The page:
Third, let’s look for a moment at a related evidentiary claim. “1000s of studies every year” are muzzled. Shocking, right? Umm, wait a minute. 1000s a year? That means a minimum of 40 per week (assume a minimum of 2000 over 50 weeks). And someone thinks the Government of Canada should release all 40 of those each week. Because that would be a good communications strategy, right? Dumping 40 studies a week on the public and the press, because the civil servant put a lot of work into it? Or, perhaps, just perhaps, if you cared about things like, I don’t know, policy, accountability, communications, you might say, “Hey, wait a minute, not all those 40 studies are created equal nor are all the results equal in weight, nor have all of them been equally vetted.” Maybe, I don’t know, you might think, is there some way to ensure that WHO-level research on meats doesn’t get buried by the latest stat on car thefts in Calgary or that a recall on medicine doesn’t get lost in stats on a .005% change in fish stocks over the last three years? That we might, I don’t know, prioritize our publication of studies so that truly significant ones get attention? How might we do that? Oh, right, we might control which ones get released and when and how. Heck, we might even want to think about which studies have resources attached to it in the way of spokespeople to further promote the work and which ones we want people to do nothing on, and to get back to other work.
The CBC published an article back in May about examples of muzzling. They searched for damning evidence of the muzzling. Here’s what they found:
- An NRCan scientist wasn’t given interview permission in time to meet a reporter’s story deadline about a flood that happened 13000 years ago — I’m sure the story was really compelling, ground-breaking and URGENT, but I’m unsure how disastrous it was that no one immediately dropped everything to approve the interview (which, btw, was approved, just not “in press time”);
- Environment Canada published a paper about climate change and then didn’t grant interviews about one of the findings…hmm, wait, didn’t we say they were muzzled? But the paper was published, so I’m confused, maybe they think muzzling means something else; or,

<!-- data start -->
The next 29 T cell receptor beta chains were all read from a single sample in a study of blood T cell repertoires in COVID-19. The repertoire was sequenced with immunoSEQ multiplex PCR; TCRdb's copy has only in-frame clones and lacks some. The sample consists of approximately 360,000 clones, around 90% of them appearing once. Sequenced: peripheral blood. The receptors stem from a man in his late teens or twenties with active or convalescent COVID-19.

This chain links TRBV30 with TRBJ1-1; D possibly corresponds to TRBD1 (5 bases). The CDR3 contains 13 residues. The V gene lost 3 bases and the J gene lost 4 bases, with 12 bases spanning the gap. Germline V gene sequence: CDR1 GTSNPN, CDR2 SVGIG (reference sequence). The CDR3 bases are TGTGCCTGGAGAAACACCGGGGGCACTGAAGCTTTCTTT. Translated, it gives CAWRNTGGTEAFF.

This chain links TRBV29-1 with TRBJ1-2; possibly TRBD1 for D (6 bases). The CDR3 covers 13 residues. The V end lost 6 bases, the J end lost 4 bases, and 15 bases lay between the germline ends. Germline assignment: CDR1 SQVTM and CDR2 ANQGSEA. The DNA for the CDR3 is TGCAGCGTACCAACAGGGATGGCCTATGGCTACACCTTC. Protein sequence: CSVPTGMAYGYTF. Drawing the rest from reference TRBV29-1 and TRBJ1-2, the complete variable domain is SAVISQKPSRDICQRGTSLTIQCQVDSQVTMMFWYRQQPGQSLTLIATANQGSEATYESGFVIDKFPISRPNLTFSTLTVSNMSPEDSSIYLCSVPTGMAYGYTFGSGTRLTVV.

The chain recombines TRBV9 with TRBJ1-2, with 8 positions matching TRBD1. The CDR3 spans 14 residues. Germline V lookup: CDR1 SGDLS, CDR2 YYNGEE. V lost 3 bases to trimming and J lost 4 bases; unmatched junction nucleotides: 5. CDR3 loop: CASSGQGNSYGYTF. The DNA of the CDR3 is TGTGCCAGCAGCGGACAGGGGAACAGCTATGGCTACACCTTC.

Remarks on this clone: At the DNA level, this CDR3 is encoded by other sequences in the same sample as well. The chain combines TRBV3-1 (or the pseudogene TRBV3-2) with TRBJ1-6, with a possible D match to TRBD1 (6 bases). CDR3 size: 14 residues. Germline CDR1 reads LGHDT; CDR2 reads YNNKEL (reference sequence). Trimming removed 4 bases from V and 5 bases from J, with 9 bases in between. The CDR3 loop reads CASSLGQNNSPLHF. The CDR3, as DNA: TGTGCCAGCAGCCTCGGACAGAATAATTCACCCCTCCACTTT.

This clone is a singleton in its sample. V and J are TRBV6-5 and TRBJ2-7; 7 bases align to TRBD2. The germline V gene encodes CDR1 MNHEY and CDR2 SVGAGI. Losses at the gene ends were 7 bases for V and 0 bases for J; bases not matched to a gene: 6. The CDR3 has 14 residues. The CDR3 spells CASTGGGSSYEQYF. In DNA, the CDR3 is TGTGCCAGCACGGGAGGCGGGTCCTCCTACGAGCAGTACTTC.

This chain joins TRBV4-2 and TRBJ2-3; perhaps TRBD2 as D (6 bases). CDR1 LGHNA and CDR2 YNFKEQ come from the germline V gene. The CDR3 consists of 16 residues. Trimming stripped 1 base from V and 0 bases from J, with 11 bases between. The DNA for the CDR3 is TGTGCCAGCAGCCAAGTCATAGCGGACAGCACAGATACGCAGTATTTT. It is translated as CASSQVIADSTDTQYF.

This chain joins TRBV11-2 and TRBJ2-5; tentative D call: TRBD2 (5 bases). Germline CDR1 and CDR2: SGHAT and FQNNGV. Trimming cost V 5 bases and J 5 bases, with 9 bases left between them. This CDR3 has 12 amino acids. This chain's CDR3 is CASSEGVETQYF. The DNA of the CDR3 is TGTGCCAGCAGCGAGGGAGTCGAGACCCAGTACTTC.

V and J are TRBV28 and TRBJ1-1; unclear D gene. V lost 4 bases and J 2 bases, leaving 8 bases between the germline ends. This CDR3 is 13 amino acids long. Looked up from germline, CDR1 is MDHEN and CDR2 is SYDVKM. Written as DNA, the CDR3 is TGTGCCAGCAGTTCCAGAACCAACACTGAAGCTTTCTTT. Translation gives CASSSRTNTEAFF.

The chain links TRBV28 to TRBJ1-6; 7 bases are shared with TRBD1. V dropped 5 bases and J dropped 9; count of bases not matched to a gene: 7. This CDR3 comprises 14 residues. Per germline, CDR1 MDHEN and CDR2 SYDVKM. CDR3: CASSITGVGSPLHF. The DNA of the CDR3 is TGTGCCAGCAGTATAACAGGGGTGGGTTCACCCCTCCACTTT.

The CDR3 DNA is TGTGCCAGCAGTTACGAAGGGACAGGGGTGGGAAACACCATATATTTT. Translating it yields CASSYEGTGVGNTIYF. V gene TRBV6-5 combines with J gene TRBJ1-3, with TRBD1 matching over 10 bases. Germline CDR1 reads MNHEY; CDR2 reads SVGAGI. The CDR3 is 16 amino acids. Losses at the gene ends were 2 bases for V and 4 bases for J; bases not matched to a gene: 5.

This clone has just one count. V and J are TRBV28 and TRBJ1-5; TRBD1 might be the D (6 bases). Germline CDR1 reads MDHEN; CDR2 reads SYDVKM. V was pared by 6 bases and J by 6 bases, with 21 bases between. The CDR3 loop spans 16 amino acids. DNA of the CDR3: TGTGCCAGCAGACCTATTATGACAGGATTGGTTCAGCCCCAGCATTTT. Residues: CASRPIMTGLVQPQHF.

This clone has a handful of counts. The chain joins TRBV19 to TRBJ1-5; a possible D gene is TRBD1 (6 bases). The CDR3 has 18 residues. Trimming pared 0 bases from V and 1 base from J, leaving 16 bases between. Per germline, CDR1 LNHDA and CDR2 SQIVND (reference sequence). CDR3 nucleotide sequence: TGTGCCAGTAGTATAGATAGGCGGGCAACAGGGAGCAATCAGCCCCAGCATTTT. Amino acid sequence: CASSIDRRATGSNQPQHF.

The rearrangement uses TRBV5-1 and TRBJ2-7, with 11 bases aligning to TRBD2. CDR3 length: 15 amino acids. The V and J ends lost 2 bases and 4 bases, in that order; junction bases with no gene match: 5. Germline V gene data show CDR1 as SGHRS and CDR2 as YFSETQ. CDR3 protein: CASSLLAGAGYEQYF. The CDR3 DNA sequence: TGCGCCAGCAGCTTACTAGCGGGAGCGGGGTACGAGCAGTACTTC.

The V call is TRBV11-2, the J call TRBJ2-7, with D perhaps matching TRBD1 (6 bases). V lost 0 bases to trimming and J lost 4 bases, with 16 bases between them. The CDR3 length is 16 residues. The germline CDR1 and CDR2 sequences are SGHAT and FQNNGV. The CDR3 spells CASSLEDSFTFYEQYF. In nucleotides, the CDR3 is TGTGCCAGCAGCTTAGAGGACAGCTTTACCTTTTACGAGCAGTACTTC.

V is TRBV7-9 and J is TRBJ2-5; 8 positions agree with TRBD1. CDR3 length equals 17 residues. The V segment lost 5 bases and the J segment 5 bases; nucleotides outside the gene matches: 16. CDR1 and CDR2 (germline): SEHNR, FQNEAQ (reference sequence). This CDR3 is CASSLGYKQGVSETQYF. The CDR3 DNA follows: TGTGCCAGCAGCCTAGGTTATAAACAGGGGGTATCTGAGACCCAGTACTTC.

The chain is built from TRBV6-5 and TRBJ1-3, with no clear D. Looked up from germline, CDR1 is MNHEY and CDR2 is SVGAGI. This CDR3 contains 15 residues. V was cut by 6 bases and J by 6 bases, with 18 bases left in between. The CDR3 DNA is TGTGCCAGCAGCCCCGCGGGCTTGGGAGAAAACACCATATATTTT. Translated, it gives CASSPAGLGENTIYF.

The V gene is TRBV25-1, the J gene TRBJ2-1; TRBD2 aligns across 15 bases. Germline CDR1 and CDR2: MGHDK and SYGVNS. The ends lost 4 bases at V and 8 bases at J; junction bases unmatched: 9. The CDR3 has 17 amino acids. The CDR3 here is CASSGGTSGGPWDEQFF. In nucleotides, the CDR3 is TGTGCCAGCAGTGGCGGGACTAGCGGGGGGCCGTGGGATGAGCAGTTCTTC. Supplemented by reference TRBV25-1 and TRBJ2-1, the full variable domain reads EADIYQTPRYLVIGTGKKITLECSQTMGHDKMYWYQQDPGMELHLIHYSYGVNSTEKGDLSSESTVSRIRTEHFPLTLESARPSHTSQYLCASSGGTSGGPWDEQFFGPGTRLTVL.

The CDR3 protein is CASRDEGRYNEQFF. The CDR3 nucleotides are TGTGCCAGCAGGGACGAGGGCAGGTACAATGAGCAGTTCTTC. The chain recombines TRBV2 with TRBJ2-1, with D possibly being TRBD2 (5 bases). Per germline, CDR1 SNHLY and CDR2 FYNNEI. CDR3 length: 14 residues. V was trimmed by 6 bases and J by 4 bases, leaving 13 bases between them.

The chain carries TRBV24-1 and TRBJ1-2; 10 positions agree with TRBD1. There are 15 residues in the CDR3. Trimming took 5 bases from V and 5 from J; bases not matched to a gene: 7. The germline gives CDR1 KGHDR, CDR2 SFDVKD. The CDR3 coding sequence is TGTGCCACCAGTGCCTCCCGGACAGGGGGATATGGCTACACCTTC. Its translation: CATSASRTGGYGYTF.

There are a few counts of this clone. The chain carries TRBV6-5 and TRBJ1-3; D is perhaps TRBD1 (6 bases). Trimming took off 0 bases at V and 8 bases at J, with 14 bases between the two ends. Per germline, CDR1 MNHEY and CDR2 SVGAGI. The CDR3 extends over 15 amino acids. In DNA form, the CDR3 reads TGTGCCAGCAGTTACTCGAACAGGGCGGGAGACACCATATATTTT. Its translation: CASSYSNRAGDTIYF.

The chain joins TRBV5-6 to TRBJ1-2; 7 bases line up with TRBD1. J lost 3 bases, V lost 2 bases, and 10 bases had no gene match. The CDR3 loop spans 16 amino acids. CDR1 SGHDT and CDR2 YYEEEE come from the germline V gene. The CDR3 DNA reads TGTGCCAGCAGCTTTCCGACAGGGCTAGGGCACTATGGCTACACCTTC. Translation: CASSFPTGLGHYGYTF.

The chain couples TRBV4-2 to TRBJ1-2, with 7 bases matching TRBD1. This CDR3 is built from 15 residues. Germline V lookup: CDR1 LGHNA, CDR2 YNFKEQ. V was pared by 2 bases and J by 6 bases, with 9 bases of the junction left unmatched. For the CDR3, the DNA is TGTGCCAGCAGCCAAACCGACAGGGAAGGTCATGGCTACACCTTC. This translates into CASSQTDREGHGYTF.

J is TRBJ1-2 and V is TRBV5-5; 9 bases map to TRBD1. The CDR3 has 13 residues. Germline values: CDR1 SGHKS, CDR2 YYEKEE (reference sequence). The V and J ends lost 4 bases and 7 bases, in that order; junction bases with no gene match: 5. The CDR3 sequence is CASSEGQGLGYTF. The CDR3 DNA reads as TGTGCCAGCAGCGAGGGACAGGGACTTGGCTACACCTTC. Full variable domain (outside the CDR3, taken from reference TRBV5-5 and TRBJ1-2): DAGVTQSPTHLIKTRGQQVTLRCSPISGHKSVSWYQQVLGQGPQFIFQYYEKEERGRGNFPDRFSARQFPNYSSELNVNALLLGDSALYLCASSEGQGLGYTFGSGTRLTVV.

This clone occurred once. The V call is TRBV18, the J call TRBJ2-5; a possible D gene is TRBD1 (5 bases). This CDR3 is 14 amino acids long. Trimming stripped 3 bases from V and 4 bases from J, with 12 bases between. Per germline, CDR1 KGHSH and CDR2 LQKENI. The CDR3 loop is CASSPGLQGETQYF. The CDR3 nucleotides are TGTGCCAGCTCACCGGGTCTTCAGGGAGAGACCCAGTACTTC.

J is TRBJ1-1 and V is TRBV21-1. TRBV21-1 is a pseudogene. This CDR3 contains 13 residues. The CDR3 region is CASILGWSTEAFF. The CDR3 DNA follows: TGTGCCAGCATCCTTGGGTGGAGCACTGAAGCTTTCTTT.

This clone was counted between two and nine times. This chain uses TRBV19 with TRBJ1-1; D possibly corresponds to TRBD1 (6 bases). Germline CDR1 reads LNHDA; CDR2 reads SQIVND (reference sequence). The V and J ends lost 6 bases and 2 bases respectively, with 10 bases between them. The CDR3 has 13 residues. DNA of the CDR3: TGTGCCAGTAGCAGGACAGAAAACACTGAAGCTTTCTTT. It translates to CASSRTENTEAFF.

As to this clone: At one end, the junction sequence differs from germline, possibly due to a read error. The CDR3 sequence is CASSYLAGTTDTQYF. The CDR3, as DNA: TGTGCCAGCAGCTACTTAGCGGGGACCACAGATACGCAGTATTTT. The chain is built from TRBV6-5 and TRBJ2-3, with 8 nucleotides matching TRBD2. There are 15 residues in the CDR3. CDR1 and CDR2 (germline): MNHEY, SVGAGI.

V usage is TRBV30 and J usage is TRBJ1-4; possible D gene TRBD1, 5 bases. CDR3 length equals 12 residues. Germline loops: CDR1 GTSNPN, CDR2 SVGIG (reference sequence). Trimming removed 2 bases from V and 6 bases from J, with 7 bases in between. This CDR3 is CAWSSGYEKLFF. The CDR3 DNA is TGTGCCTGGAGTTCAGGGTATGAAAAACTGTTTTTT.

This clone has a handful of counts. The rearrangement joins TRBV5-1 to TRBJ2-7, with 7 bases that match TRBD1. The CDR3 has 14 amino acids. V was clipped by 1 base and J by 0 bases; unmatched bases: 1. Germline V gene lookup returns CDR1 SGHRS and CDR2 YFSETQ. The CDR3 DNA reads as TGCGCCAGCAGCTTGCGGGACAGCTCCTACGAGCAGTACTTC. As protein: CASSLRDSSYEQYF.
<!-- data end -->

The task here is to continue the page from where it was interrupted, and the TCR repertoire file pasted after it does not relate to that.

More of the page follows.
- DFO blocked someone from talking about viral infections in salmon…hmm, we have an entire set of provinces whose livelihood depends in large part on salmon fishing…is it possible, even arguable, that pushing one study suggesting a link between viral infections and increased salmon mortality might be considered a bit alarmist? Or can we go back up to the top where I mentioned “responsible control of messages” and then note that the STUDY WAS STILL PUBLIC, they just weren’t pushing it higher with a GoC logo on it by giving out interviews to fuel the story;
- A reporter asked for data from radiation monitors. This one seems pretty damning because no one was allowed to talk to reporters about it. Scary, right? It seems, from some other reporting at the time, that the government decided it was a sensationalized non-story that would risk unnecessarily scaring people, and the government decided not to play along. Because, again, GoC logos are kind of important.
If muzzling is occurring at the alarming rate as cited by EVERYONE and assumed to be true, there is something else I would expect to see. A very clear evidentiary line. Whistleblower cases. Clear cases where safety and security were compromised by data being withheld. Cover-ups. Scandals that lead to RCMP investigations and lawsuits around negligence and reckless disregard for human life. Like the radiation monitors one. A whistleblower flagging a lapse in safety and security, or at least a subsequent study showing higher levels during that period.